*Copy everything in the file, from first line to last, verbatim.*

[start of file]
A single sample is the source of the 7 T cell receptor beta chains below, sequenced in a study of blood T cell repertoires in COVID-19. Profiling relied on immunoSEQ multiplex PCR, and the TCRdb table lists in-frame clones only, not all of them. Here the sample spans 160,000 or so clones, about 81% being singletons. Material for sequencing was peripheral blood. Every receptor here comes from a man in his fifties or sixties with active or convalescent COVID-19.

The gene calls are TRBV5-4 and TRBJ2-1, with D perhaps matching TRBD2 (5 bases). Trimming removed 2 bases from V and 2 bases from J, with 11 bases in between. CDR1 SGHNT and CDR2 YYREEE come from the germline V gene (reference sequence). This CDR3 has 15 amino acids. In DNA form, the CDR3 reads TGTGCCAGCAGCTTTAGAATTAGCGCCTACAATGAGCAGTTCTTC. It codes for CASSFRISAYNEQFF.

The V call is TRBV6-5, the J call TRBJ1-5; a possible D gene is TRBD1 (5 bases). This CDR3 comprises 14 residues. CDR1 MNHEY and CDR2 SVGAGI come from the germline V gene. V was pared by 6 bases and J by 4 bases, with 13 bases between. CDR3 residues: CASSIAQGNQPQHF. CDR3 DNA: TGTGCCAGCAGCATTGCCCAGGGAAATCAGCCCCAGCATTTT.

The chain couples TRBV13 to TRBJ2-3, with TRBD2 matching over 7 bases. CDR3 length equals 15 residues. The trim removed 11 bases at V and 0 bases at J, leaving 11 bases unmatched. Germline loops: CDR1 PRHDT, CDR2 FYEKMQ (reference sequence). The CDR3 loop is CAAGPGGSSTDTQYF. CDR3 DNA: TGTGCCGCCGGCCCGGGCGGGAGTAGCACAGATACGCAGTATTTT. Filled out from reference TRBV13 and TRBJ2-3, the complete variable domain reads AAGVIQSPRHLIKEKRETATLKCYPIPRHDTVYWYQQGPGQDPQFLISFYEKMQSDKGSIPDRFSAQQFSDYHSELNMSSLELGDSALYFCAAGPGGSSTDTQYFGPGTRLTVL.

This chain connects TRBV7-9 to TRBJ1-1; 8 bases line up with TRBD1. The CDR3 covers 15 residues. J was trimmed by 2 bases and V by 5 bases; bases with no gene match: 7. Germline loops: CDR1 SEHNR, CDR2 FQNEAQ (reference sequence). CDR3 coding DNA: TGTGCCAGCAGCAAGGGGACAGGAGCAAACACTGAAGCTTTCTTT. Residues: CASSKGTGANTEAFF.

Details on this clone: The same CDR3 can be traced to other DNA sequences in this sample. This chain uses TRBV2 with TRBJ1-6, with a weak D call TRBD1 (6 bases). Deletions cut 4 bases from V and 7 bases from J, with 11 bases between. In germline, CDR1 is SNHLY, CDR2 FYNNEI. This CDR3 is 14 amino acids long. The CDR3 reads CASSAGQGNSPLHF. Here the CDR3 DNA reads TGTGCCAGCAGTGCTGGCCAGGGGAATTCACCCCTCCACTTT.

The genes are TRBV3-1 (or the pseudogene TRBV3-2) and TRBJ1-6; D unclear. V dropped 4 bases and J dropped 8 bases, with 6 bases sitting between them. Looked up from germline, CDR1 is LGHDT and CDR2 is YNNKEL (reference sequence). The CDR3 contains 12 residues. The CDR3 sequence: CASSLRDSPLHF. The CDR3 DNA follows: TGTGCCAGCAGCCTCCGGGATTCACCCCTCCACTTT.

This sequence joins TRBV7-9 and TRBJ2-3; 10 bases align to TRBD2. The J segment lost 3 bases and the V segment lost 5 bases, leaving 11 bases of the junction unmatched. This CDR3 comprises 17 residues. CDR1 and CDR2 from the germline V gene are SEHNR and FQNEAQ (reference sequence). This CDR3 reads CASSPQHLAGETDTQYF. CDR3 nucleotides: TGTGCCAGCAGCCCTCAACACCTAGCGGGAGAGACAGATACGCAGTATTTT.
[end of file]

A single sample is the source of the 7 T cell receptor beta chains below, sequenced in a study of blood T cell repertoires in COVID-19. Profiling relied on immunoSEQ multiplex PCR, and the TCRdb table lists in-frame clones only, not all of them. Here the sample spans 160,000 or so clones, about 81% being singletons. Material for sequencing was peripheral blood. Every receptor here comes from a man in his fifties or sixties with active or convalescent COVID-19.

The gene calls are TRBV5-4 and TRBJ2-1, with D perhaps matching TRBD2 (5 bases). Trimming removed 2 bases from V and 2 bases from J, with 11 bases in between. CDR1 SGHNT and CDR2 YYREEE come from the germline V gene (reference sequence). This CDR3 has 15 amino acids. In DNA form, the CDR3 reads TGTGCCAGCAGCTTTAGAATTAGCGCCTACAATGAGCAGTTCTTC. It codes for CASSFRISAYNEQFF.

The V call is TRBV6-5, the J call TRBJ1-5; a possible D gene is TRBD1 (5 bases). This CDR3 comprises 14 residues. CDR1 MNHEY and CDR2 SVGAGI come from the germline V gene. V was pared by 6 bases and J by 4 bases, with 13 bases between. CDR3 residues: CASSIAQGNQPQHF. CDR3 DNA: TGTGCCAGCAGCATTGCCCAGGGAAATCAGCCCCAGCATTTT.

The chain couples TRBV13 to TRBJ2-3, with TRBD2 matching over 7 bases. CDR3 length equals 15 residues. The trim removed 11 bases at V and 0 bases at J, leaving 11 bases unmatched. Germline loops: CDR1 PRHDT, CDR2 FYEKMQ (reference sequence). The CDR3 loop is CAAGPGGSSTDTQYF. CDR3 DNA: TGTGCCGCCGGCCCGGGCGGGAGTAGCACAGATACGCAGTATTTT. Filled out from reference TRBV13 and TRBJ2-3, the complete variable domain reads AAGVIQSPRHLIKEKRETATLKCYPIPRHDTVYWYQQGPGQDPQFLISFYEKMQSDKGSIPDRFSAQQFSDYHSELNMSSLELGDSALYFCAAGPGGSSTDTQYFGPGTRLTVL.

This chain connects TRBV7-9 to TRBJ1-1; 8 bases line up with TRBD1. The CDR3 covers 15 residues. J was trimmed by 2 bases and V by 5 bases; bases with no gene match: 7. Germline loops: CDR1 SEHNR, CDR2 FQNEAQ (reference sequence). CDR3 coding DNA: TGTGCCAGCAGCAAGGGGACAGGAGCAAACACTGAAGCTTTCTTT. Residues: CASSKGTGANTEAFF.

Details on this clone: The same CDR3 can be traced to other DNA sequences in this sample. This chain uses TRBV2 with TRBJ1-6, with a weak D call TRBD1 (6 bases). Deletions cut 4 bases from V and 7 bases from J, with 11 bases between. In germline, CDR1 is SNHLY, CDR2 FYNNEI. This CDR3 is 14 amino acids long. The CDR3 reads CASSAGQGNSPLHF. Here the CDR3 DNA reads TGTGCCAGCAGTGCTGGCCAGGGGAATTCACCCCTCCACTTT.

The genes are TRBV3-1 (or the pseudogene TRBV3-2) and TRBJ1-6; D unclear. V dropped 4 bases and J dropped 8 bases, with 6 bases sitting between them. Looked up from germline, CDR1 is LGHDT and CDR2 is YNNKEL (reference sequence). The CDR3 contains 12 residues. The CDR3 sequence: CASSLRDSPLHF. The CDR3 DNA follows: TGTGCCAGCAGCCTCCGGGATTCACCCCTCCACTTT.

This sequence joins TRBV7-9 and TRBJ2-3; 10 bases align to TRBD2. The J segment lost 3 bases and the V segment lost 5 bases, leaving 11 bases of the junction unmatched. This CDR3 comprises 17 residues. CDR1 and CDR2 from the germline V gene are SEHNR and FQNEAQ (reference sequence). This CDR3 reads CASSPQHLAGETDTQYF. CDR3 nucleotides: TGTGCCAGCAGCCCTCAACACCTAGCGGGAGAGACAGATACGCAGTATTTT.